Other airports in the Miami area offer aircraft storage too, as even the large hub at Miami International Airport has seen many aircraft come in and take longer than normal to leave. SkyLease Cargo has left many Douglas DC-10s, MD-11s, and Boeing 747s scattered on the northeast corner of the airfield to use for parts for their active fleet of cargo aircraft. Most appear in basic SkyLease colors, however, some include older liveries such as MartinAir Cargo. The collapse of Russian carrier Transaero has also had an impact on aircraft storage in Florida, with the old fleet of Boeing 747s ending up in Melbourne, Florida. While the goal is to find a new home for the forgotten fleet, some airplanes have had their engines removed, showing that they will not be going anywhere in the near future.
Although some airports have taken a major role in acquiring older airframes, others have smaller operations which can still lead to some rare and old aircraft being parked outside of the Southwest. In Tupelo, Mississippi, Tupelo Regional Airport has become a graveyard to various widebody aircraft, specifically the Boeing 747 and Airbus A340. The airfield is mostly home to old Asian and European airlines’ aircraft with companies like All Nippon Airways (ANA) and Lufthansa being a common sight. Roughly 90 miles southwest of Tupelo, Greenwood-Leflore Airport (GWO) also specializes in aircraft deconstruction. Greenwood started as a scrapyard for the Northwest Airlines DC-10 fleet, but has shifted to mostly narrowbody storage, with early versions of the Boeing 737 being the primary frames on the airfield.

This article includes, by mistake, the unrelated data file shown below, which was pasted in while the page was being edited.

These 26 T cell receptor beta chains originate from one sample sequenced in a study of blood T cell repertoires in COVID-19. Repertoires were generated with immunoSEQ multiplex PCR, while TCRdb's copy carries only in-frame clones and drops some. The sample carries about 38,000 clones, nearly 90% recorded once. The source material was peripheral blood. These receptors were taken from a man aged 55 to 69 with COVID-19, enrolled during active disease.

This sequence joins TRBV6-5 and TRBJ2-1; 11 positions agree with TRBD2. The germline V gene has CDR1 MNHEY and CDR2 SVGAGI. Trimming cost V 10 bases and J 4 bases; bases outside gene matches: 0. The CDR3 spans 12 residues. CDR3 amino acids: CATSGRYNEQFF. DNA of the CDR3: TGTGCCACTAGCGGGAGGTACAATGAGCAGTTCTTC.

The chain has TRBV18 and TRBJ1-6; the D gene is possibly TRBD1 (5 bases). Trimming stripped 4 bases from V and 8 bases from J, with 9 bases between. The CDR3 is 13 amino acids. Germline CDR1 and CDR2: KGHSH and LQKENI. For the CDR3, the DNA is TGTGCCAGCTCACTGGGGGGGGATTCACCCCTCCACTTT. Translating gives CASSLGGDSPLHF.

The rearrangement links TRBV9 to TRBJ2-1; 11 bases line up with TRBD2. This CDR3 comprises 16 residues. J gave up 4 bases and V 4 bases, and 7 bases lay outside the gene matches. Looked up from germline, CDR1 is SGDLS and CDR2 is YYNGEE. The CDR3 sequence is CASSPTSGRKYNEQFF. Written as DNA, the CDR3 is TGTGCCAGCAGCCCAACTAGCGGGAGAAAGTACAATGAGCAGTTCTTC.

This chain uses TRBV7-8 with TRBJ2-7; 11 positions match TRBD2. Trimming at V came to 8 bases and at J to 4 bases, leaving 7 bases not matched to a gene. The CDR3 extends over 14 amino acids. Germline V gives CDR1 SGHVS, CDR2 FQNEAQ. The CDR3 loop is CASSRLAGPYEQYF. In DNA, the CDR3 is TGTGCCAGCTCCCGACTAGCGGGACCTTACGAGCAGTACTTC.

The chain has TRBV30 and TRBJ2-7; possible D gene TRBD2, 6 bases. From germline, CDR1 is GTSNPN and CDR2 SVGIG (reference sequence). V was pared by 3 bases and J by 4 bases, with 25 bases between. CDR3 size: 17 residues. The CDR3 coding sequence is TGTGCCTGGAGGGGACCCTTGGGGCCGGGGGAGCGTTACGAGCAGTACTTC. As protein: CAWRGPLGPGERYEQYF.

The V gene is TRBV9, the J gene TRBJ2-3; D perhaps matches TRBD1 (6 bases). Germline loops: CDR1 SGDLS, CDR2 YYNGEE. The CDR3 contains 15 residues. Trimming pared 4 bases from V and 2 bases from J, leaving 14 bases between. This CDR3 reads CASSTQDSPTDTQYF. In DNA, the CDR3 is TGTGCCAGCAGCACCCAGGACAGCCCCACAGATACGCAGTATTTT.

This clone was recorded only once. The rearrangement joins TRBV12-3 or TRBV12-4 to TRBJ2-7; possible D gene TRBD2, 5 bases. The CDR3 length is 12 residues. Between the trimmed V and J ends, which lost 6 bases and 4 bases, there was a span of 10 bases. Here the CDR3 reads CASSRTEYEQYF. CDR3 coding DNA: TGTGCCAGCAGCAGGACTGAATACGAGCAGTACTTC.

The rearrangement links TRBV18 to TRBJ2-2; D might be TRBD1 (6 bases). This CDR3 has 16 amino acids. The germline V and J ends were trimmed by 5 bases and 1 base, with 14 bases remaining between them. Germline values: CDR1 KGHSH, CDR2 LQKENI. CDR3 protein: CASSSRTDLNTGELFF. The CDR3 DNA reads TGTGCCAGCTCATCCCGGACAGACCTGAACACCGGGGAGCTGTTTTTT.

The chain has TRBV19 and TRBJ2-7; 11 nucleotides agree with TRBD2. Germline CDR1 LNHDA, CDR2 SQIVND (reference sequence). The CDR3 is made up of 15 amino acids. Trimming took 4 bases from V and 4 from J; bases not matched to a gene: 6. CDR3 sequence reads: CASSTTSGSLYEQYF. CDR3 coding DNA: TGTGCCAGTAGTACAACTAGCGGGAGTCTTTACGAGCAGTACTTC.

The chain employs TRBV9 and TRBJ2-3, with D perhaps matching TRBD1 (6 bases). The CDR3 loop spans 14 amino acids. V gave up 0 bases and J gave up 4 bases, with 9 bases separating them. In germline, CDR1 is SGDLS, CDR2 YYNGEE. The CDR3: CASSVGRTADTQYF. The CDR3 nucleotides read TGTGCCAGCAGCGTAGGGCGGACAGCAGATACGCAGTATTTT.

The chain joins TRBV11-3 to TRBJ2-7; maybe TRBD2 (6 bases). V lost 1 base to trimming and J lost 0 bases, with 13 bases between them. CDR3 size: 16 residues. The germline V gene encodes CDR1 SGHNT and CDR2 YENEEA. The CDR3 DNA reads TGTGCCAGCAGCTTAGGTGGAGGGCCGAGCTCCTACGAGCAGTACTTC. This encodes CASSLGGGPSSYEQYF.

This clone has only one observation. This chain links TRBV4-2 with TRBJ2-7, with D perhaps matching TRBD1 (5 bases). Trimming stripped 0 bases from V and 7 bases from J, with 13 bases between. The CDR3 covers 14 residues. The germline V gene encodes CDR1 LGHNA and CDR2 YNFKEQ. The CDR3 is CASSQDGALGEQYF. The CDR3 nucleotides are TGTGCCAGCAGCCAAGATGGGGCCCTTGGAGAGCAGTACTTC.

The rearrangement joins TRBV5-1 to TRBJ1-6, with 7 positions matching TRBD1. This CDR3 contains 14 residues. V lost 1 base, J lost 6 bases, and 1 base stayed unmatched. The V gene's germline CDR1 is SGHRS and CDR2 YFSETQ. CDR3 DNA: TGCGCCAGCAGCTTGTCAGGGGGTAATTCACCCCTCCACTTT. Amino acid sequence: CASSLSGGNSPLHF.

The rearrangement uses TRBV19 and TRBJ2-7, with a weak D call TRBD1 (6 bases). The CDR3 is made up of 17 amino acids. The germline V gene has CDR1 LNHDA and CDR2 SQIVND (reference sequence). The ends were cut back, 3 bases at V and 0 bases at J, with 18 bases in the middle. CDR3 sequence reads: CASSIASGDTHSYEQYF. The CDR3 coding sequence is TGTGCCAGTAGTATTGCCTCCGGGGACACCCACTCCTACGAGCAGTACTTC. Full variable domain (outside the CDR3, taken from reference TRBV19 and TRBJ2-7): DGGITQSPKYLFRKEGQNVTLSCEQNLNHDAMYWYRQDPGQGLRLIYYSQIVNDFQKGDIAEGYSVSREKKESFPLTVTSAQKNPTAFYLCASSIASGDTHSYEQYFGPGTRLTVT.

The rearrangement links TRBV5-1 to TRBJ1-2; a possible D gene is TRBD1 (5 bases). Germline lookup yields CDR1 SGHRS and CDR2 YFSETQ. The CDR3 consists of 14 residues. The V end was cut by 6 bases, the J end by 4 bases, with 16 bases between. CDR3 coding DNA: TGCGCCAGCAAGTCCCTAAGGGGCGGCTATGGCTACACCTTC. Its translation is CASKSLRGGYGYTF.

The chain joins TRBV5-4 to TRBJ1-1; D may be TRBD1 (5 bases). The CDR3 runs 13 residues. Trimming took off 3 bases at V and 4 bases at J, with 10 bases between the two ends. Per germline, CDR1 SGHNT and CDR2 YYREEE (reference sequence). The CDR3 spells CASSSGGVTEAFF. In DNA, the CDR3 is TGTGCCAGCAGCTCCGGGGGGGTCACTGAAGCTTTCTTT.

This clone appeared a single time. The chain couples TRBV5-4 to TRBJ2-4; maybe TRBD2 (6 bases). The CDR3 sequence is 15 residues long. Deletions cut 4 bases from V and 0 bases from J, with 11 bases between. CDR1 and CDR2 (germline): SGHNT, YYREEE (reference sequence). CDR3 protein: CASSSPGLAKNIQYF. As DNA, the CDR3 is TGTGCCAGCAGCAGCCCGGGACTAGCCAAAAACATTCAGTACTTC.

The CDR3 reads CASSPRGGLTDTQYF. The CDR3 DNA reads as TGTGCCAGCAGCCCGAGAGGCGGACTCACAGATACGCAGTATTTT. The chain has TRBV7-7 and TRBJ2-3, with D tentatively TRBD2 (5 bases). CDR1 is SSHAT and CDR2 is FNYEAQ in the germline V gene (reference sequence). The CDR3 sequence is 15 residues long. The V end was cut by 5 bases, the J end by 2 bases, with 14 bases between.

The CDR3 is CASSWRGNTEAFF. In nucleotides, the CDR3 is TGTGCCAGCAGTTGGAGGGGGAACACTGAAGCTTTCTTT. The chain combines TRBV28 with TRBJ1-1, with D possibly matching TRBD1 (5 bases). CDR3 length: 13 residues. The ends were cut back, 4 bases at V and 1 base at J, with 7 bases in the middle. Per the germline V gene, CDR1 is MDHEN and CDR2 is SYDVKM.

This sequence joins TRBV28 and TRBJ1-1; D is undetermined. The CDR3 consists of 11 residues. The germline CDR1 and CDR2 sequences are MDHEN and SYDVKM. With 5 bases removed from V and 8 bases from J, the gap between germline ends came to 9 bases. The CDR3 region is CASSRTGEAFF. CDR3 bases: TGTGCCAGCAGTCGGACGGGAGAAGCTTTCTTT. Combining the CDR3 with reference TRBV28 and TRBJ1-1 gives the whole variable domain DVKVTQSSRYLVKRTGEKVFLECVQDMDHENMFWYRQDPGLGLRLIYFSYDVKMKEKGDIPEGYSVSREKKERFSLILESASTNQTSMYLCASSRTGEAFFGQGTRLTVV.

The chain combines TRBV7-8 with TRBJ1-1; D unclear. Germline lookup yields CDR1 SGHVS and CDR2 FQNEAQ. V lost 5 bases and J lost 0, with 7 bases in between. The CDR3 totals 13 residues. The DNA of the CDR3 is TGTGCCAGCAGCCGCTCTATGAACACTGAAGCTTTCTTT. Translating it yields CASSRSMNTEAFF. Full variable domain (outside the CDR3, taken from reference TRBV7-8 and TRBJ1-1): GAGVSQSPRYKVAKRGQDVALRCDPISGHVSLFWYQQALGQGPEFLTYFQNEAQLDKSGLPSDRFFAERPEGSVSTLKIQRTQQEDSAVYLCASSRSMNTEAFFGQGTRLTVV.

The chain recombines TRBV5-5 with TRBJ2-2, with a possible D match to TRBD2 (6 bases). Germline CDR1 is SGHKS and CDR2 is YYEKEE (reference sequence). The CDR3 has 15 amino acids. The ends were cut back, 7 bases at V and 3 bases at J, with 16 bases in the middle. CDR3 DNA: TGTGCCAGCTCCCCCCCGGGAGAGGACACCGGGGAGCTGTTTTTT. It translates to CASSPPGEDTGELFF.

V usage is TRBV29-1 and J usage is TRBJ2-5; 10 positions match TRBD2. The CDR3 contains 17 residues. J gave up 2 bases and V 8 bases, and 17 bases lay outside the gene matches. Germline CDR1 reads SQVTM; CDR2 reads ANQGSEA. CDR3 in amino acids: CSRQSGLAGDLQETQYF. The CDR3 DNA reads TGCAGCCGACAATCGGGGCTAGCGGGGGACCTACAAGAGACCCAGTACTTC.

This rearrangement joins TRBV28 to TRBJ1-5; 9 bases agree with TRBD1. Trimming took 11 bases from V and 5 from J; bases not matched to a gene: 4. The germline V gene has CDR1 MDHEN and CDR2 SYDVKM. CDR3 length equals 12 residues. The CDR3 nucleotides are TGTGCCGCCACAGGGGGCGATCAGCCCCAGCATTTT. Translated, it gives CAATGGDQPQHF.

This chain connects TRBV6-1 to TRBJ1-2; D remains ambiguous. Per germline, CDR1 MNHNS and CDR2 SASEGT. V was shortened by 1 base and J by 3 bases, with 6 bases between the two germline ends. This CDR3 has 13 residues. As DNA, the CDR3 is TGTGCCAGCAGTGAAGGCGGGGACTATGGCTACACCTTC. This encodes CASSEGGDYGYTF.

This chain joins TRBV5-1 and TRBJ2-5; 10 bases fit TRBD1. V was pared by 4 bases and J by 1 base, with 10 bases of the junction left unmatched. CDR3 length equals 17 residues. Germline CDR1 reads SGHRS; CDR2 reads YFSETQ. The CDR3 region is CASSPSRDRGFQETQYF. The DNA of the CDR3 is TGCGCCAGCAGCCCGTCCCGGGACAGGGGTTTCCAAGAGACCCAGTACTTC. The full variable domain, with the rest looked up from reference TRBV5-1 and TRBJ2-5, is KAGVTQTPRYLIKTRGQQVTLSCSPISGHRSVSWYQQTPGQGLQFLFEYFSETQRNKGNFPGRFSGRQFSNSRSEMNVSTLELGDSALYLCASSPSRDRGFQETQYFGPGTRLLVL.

Even though the Northwest fleet at Greenwood-Leflore isn’t around anymore, Northwest’s aircraft can be seen at the Laurinburg-Maxton Airport (MEB) in North Carolina. The airport is home to numerous Northwest aircraft including the Douglas DC-9 and DC-10, as well as the Boeing 727. The Northwest frames are spread around the western part of the airfield, appearing in both the Northwest Orient and 1990s “bowling shoe” colors.
Oscoda, Michigan, another small town roughly 150 miles north of Detroit, is home to Kalitta Air’s maintenance base. The airline has parked dozens of Boeing 747s for parts use on their fleet. While most aircraft wear the basic Kalitta livery, others remain in their previous colors, including Star Airlines, Evergreen International, and Northwest Airlines Cargo. While Boeing 747s are dominant, other airframes such as the Boing 727 and DC-10 can also be seen.
The United States is full of aviation goldmines for those seeking the old and rare airframes. With airlines transitioning from older McDonnell-Douglas and Boeing models to newer aircraft like the Airbus A320neo, Boeing 777X, and Bombardier CSeries there will be a surplus of jets looking for future homes in storage yards, so check your state’s airports because you never know what could be stored. And like any material property, these jets will not be around forever, so be sure to see them now before they are gone.
Latest posts by Ian McMurtry (see all)
- TBT (Throwback Thursday) in Aviation History: Lloyd Aéreo Boliviano - October 19, 2017
- Chaebol Conquest: A Look at Korean Aviation - October 11, 2017
- Shifting Strategies: How Empire Airlines Secured Its Future - September 29, 2017